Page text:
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How is Low and Alcohol Free Beer Produced?

Low and alcohol free (AF) beers have certainly improved in recent years, particularly with the rise in craft breweries introducing these beers into their range, but what is the difference between a LA/AF beer, and how are they produced?

What is the difference between low and alcohol free beer?

The main difference between these two beer styles is (quite obviously) the amount of alcohol contained in each:

  1. Low Alcohol Beer - in the UK, this means any beer containing less than 1.2% ABV
  2. Alcohol Free - in the UK, Government guidance states that AF beers should be less than 0.05% ABV, although producers may choose not to follow this guidance and instead market beers with less than 0.5% ABV as AF 

How is low and alcohol free beer produced?

Brewing beer typically follows 3 main steps:

  1. Mashing - sugars are extracted from fermentables, or grains through the process of steeping in hot water, or 'mashing' to create wort
  2. Boiling - hops are added and the wort is boiled which helps to remove bacteria, unpleasant aromas and to drop out unwanted proteins.  Depending on when hops are added to the boil, bitterness and aroma can be adjusted
  3. Fermentation - yeast is now added to the cooled, boiled wort. The yeast cells eat up all of those lovely sugars extracted during the 'mashing' stage while simultaneously producing alcohol and carbon dioxide (CO2) as bi-products

 

Low and AF beer generally follows the same basic brewing steps as your regular, full strength beer, but with additional steps added.  Let's take a look at three of the most popular techniques.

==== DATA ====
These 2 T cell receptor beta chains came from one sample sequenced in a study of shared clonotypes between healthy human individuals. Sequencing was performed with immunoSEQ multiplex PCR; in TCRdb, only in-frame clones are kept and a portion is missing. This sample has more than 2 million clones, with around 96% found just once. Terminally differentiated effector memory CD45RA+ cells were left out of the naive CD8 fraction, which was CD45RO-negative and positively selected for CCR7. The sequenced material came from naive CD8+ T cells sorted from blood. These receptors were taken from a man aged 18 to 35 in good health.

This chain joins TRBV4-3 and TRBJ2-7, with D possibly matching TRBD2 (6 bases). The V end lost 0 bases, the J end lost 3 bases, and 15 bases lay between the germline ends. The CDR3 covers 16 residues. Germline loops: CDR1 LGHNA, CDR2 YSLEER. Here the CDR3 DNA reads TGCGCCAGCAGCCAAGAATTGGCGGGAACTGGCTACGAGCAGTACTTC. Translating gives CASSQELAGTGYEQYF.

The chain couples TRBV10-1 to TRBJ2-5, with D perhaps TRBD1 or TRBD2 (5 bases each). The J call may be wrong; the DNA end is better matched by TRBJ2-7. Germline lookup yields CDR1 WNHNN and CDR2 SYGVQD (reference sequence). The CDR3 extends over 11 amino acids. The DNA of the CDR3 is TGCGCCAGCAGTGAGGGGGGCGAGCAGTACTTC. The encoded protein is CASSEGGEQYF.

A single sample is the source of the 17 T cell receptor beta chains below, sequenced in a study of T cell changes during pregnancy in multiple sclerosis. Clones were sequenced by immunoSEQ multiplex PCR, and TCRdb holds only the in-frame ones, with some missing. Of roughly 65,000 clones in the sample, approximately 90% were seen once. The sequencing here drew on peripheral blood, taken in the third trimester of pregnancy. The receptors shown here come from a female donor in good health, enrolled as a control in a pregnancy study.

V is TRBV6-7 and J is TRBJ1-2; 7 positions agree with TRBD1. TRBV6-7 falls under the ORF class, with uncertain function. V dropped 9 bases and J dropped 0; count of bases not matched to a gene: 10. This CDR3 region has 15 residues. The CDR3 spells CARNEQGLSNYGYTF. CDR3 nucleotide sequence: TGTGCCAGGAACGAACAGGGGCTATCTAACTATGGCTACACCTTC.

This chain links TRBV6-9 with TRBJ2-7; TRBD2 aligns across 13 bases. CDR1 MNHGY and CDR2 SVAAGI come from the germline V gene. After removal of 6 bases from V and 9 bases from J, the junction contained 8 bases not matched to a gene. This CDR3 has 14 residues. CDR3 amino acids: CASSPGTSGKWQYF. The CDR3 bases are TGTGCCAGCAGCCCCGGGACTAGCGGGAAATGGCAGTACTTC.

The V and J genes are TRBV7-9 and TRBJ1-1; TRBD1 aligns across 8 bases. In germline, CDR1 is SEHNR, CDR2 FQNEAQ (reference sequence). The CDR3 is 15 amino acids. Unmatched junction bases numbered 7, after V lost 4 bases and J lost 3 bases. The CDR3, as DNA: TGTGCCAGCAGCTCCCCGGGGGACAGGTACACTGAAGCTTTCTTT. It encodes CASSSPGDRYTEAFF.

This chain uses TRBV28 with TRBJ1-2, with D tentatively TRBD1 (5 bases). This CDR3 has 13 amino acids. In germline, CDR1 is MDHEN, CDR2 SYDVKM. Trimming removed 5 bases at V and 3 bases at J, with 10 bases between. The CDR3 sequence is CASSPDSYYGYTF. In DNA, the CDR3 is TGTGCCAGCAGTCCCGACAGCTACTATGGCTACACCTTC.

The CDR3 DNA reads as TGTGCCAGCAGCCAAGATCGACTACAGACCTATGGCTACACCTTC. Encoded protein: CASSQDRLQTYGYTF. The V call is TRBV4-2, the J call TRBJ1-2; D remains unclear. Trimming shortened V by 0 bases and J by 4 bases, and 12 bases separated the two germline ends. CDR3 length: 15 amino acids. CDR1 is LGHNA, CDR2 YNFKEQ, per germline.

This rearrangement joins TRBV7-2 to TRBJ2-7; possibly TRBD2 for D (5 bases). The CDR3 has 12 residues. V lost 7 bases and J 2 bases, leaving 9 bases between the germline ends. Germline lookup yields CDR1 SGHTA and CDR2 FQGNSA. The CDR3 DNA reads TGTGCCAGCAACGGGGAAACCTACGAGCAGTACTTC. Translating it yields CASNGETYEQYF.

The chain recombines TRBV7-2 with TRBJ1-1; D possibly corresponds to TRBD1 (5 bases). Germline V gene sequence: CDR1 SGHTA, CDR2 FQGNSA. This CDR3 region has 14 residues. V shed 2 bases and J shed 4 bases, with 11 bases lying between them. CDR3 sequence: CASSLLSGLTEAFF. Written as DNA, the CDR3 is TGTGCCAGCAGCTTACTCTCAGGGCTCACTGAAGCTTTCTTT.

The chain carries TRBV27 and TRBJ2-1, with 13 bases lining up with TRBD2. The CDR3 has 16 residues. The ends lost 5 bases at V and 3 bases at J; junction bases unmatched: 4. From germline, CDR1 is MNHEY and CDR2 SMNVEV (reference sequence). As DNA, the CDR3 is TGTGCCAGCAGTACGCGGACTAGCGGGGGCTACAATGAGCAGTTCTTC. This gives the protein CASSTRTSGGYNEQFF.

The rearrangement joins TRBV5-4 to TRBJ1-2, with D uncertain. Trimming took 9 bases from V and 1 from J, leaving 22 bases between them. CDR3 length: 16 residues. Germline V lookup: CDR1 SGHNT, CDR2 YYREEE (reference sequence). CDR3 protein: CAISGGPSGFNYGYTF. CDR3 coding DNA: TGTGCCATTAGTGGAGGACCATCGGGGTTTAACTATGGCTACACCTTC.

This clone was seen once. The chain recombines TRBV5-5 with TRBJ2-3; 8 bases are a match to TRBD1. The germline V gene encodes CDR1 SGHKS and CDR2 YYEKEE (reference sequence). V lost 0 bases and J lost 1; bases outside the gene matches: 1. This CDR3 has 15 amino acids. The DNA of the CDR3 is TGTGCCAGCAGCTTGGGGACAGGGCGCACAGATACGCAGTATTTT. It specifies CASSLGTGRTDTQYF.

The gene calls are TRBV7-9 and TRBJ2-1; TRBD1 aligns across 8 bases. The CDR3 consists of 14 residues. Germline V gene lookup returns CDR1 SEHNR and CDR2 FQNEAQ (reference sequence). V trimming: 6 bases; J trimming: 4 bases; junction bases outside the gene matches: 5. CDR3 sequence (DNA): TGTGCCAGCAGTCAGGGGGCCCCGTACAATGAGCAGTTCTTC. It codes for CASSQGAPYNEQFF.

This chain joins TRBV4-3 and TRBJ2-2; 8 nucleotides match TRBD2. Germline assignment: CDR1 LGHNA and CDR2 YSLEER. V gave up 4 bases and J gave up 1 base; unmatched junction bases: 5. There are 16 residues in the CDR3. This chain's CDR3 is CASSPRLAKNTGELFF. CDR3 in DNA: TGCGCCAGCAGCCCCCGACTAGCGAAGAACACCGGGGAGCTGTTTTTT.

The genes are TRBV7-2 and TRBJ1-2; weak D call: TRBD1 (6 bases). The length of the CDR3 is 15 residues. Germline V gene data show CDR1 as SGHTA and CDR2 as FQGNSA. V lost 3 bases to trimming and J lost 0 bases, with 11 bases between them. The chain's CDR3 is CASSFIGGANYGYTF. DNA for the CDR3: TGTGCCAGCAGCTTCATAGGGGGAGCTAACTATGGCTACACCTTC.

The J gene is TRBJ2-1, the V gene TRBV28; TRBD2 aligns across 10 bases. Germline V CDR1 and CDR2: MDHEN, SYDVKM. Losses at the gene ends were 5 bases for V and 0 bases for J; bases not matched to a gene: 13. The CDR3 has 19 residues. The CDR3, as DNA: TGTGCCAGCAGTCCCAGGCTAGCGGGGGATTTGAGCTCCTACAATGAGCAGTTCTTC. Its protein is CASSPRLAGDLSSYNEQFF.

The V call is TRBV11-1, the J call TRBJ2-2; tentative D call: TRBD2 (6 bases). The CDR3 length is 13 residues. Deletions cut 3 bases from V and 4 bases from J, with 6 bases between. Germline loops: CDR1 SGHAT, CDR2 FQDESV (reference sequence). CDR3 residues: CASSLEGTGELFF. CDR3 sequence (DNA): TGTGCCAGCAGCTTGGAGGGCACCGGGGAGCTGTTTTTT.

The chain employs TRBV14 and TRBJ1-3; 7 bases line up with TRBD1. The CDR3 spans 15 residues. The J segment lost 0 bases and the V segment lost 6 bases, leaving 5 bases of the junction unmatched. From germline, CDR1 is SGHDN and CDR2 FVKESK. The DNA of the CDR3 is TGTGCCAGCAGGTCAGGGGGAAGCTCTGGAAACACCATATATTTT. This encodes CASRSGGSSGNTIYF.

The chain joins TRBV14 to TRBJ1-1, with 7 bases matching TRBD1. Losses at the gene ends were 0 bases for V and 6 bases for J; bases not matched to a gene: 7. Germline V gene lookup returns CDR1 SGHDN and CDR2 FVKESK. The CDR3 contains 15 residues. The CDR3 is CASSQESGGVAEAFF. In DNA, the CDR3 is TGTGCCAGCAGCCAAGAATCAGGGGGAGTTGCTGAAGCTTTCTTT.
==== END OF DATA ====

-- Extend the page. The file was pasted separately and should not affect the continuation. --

De-alcoholisation or Thermal Extraction

A cost effective way for breweries to produce AF beers, but with the unfortunate consequence of also removing aroma and flavour from the beer.

Alcohol has a lower boiling point that water which allows brewers to boil off the alcohol content until the desired ABV is achieved.

Reverse Osmosis

Reverse osmosis (RO) is the process of forcing the beer through an incredibly tight filter, with holes just big enough for water and alcohol molecules to pass through, but not so large that other compounds such tannins (colours) and acids can pass.

Once RO is complete the watery, alcohol solution can then be distilled to remove the alcohol to the desired ABV.  This can then be reintroduced to the other compounds removed earlier on.

 Image depicting reverse osmosis

 

Interrupted Fermentation

As fermentation progresses more and more alcohol will be produced until there is no more fermentable sugar left for the yeast to digest.  By interrupting this process at the desired ABV it is possible to achieve a low alcohol beer.

The downside to this is that the flavour and aroma profiles we love about beer are crafted during the fermentation stage.  Interrupting this process may lead to unwanted flavours.

In Summary

Low and AF craft beer is definitely seeing an uptick in the UK, and why not?  As de-alcoholisation techniques continue to evolve and improve, new and exciting types of AF beer are making their way to market. Click here to take a look at our selection of AF craft beer now available.

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